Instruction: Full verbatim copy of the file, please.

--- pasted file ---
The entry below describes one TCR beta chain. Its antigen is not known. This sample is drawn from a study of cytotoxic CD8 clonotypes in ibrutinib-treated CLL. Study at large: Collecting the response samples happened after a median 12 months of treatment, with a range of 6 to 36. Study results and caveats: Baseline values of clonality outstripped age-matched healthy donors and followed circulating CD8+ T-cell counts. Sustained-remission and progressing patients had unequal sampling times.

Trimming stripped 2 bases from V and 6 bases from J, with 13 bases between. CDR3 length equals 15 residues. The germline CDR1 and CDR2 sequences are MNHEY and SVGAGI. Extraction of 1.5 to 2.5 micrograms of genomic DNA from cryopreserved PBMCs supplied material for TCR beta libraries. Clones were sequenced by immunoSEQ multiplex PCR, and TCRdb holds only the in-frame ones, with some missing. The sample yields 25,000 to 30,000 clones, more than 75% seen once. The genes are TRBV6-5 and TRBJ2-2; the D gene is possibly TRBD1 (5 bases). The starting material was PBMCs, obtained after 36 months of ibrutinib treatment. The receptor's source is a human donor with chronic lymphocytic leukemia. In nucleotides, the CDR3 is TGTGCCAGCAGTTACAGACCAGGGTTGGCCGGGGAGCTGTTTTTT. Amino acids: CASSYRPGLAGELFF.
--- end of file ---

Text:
The entry below describes one TCR beta chain. Its antigen is not known. This sample is drawn from a study of cytotoxic CD8 clonotypes in ibrutinib-treated CLL. Study at large: Collecting the response samples happened after a median 12 months of treatment, with a range of 6 to 36. Study results and caveats: Baseline values of clonality outstripped age-matched healthy donors and followed circulating CD8+ T-cell counts. Sustained-remission and progressing patients had unequal sampling times.

Trimming stripped 2 bases from V and 6 bases from J, with 13 bases between. CDR3 length equals 15 residues. The germline CDR1 and CDR2 sequences are MNHEY and SVGAGI. Extraction of 1.5 to 2.5 micrograms of genomic DNA from cryopreserved PBMCs supplied material for TCR beta libraries. Clones were sequenced by immunoSEQ multiplex PCR, and TCRdb holds only the in-frame ones, with some missing. The sample yields 25,000 to 30,000 clones, more than 75% seen once. The genes are TRBV6-5 and TRBJ2-2; the D gene is possibly TRBD1 (5 bases). The starting material was PBMCs, obtained after 36 months of ibrutinib treatment. The receptor's source is a human donor with chronic lymphocytic leukemia. In nucleotides, the CDR3 is TGTGCCAGCAGTTACAGACCAGGGTTGGCCGGGGAGCTGTTTTTT. Amino acids: CASSYRPGLAGELFF.